Duration and Logistics

A 3-day in-person classroom course, comprising a mix of lectures (75%) and seismic exercises (25%). The manual will be provided in digital format and participants will be required to bring a laptop or tablet computer to follow the lectures and exercises.

Level and Audience

Intermediate. The course is intended for geoscientists working the Gulf of Mexico and is also applicable to salt basins around the world.

Objectives

You will learn to:

  1. Understand the implications of layered-evaporite sequences for velocity-model building and seismic interpretation.
  2. Describe how halite differs from other lithologies and how that impacts deformation in salt basins.
  3. Characterize the ways in which extension, contraction and differential loading trigger salt flow and diapir initiation / growth.
  4. Interpret typical salt and stratal geometries associated with salt evacuation and diapirism.
  5. Predict how drape folding around passive diapirs impacts stratal geometries, faulting and reservoir distribution in diapir-flank traps.
  6. Understand why and how allochthonous salt forms and how salt sheets / canopies evolve.
  7. Assess the effects of salt on various aspects of the petroleum system, including trap formation, reservoir presence, hydrocarbon maturation and migration and seal.

Course Content

This course will focus on the structural geology of salt basins, the geological interpretation of seismic data and the interactions between salt and surrounding strata. Each day’s lectures will be supplemented by appropriate seismic-based exercises using 2-D and 3-D seismic data.

Salt basins

  • Layered evaporite sequences
  • Tectonic settings

Fundamentals of salt tectonics

  • Mechanics of halite and other evaporites
  • Drives and processes of gravitational failure of divergent margins
  • Definitions

Extensional salt tectonics

  • Thin-skinned extension and diapir initiation
  • Diapir reactivation
  • Thick-skinned extension

Translational salt tectonics

Contractional salt tectonics

  • Thin-skinned shortening
  • Diapir initiation and rejuvenation

Strike-slip salt tectonics

Vertical salt tectonics

  • Passive diapirism
  • Salt movement triggered by differential loading
  • Turtle structures and expulsion-rollover structures
  • Near-diapir folding and faulting
  • Dissolution

Allochthonous salt tectonics

  • Salt sheet initiation and advance
  • Styles and evolution of sheets and canopies

Implication for the petroleum system

  • Trap formation and timing
  • Reservoir distribution and facies
  • Hydrocarbon maturation and migration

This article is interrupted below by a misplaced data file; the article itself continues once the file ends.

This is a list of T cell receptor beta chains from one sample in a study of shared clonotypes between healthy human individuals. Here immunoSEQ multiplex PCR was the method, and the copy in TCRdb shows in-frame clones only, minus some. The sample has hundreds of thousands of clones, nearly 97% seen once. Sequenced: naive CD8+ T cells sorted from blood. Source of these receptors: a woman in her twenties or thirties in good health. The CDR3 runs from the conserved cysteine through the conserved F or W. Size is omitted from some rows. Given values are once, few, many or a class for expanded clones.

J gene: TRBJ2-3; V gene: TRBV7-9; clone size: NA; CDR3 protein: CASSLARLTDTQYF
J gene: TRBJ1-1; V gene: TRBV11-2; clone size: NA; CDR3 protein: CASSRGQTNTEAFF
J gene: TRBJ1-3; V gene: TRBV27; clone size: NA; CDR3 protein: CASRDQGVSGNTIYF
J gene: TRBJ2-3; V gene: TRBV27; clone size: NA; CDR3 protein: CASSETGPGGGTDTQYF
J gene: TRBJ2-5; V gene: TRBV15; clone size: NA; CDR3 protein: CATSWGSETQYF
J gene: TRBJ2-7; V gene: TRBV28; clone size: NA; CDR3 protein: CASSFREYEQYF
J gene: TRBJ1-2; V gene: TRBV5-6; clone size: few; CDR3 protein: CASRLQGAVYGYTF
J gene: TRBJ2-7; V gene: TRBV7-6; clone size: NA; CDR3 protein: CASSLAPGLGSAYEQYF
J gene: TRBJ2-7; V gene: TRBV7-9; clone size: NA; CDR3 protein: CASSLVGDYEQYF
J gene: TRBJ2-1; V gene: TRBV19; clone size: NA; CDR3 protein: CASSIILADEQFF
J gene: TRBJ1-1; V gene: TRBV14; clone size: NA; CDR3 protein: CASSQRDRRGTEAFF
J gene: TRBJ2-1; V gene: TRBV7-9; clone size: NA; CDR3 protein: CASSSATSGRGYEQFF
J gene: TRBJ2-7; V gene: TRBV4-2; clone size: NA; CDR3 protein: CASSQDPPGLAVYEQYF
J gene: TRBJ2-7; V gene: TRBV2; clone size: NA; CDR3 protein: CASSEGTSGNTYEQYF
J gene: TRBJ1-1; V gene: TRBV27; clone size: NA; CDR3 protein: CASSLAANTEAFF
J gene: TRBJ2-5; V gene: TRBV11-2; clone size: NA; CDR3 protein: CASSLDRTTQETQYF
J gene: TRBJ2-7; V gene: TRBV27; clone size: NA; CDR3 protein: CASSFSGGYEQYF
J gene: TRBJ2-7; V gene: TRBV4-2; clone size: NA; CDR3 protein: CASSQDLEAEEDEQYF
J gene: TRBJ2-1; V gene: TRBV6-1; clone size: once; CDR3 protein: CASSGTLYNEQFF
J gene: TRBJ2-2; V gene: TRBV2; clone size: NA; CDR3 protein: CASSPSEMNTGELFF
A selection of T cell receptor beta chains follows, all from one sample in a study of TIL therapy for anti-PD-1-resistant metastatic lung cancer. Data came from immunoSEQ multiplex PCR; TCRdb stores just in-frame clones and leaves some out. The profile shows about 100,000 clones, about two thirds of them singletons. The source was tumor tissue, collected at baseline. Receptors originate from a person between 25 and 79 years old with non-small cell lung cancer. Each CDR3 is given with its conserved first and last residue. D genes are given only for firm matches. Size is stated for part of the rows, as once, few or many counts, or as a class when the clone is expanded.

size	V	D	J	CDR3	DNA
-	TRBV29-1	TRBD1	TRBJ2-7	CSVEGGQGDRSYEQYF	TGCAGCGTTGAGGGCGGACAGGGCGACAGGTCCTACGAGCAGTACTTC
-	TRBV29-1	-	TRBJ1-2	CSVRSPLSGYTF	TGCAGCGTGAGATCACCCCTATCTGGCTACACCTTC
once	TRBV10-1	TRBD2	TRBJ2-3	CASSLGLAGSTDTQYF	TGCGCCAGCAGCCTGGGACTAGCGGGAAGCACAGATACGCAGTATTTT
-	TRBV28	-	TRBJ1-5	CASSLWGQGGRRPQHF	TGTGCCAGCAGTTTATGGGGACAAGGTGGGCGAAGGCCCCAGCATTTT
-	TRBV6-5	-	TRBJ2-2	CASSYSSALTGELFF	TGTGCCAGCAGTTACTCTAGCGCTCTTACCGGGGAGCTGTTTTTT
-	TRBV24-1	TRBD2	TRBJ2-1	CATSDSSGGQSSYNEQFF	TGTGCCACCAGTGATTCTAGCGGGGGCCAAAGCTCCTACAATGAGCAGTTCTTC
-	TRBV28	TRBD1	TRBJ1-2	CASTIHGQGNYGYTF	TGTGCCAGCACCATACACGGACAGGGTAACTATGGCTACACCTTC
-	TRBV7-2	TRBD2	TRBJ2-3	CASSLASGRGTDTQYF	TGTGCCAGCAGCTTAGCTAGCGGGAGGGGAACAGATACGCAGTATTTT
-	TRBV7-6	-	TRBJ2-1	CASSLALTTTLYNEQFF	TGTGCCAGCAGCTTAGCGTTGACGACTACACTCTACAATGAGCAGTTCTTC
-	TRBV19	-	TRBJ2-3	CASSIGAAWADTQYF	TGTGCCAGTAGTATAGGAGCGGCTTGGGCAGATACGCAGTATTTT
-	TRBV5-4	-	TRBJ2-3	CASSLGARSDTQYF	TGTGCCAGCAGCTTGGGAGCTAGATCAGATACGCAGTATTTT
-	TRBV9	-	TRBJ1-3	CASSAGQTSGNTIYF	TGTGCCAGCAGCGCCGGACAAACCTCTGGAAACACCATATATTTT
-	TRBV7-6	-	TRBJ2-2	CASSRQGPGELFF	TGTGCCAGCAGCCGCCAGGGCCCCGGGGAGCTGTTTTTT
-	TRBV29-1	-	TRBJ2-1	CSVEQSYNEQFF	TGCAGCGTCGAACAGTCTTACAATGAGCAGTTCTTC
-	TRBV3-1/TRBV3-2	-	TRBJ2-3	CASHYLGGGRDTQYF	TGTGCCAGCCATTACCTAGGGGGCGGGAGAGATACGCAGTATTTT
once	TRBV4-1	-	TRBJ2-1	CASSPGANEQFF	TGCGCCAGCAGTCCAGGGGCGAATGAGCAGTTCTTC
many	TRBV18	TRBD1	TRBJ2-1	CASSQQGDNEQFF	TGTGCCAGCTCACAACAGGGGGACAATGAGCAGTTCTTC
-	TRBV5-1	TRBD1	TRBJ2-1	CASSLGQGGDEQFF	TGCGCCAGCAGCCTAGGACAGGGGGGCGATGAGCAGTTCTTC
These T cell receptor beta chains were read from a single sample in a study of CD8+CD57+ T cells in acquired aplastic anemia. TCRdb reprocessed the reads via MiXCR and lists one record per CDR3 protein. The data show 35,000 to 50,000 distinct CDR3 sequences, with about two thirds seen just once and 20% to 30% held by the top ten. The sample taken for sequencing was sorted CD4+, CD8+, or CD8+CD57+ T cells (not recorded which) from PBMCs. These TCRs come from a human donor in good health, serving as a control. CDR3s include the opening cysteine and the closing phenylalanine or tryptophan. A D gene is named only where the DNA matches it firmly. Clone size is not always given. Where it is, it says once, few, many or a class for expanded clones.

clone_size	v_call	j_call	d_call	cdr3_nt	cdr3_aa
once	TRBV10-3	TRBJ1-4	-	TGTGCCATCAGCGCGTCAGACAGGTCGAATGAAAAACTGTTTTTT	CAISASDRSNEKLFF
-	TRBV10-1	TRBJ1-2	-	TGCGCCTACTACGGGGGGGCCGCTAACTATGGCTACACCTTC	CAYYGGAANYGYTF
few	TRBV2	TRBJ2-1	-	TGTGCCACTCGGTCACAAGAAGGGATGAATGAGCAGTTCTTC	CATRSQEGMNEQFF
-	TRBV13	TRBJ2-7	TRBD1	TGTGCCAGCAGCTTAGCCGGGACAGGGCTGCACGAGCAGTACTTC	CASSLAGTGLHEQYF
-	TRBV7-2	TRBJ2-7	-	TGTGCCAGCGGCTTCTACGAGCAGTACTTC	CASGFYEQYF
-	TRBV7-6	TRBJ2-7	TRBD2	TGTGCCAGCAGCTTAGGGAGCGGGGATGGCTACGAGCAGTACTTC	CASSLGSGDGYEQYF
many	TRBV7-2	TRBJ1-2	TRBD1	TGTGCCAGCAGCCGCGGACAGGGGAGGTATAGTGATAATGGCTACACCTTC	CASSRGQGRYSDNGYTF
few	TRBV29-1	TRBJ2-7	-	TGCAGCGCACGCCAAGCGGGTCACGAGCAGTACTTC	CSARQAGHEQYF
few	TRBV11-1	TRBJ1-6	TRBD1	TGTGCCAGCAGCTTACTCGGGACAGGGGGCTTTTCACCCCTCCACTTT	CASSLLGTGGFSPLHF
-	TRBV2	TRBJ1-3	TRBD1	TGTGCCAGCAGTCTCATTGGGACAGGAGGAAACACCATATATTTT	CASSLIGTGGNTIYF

• Salt and weld seal

Trap and Seal Analysis: Theory and Application (G090)

Tutor(s)

Russell K. Davies: Redlands Fault Geological Consulting LLC

Overview

This course introduces the concepts and methods in trap and seal analysis, particularly in relation to fault characterization, including fault mapping and fault seal, as applied to cross-fault flow resistance in traps for hydrocarbons and/or CO2. In addition, the concepts of caprock analysis are introduced for an integrated trap and seal analysis in subsurface reservoirs. The lectures introduce fundamentals and advanced concepts for faulting and flow for the prediction of fault behavior in subsurface traps and the concepts discussed are applied in simple exercises to reinforce learning.

Duration and Logistics

Classroom version: A 4-day classroom course, comprising a mix of lectures (65%) and hands-on exercises (35%). The manual will be provided in digital format and participants will be required to bring a laptop or tablet computer to follow the lectures and exercises.

Virtual version: Five 4-hour interactive online sessions presented over five days (mornings in North America and afternoons in Europe). Digital course notes and exercise materials will be distributed to participants before the course. Some exercises may be completed by participants off-line.

Level and Audience

Intermediate. The course is intended for geoscientists (geologists and geophysicists) and petroleum engineers, so they can apply these principles in their subsurface projects.

Objectives

You will learn to:

  1. Analyze fault geometries and architecture, apply this knowledge to make robust fault interpretations.
  2. Assess fault rock types and properties and likely impacts on fluid flow across and along faults.
  3. Conduct juxtaposition seal analysis and employ triangle diagrams.
  4. Apply algorithms, such as SGR and CSF, for predicting clay contents across faults.
  5. Assess the relationship between threshold pressure and fault seal capacity against the clay content predicted across fault surfaces.
  6. Characterize faults as potential migration and leakage pathways.
  7. Evaluate the geomechanical and capillary properties of top seal units.

Course Content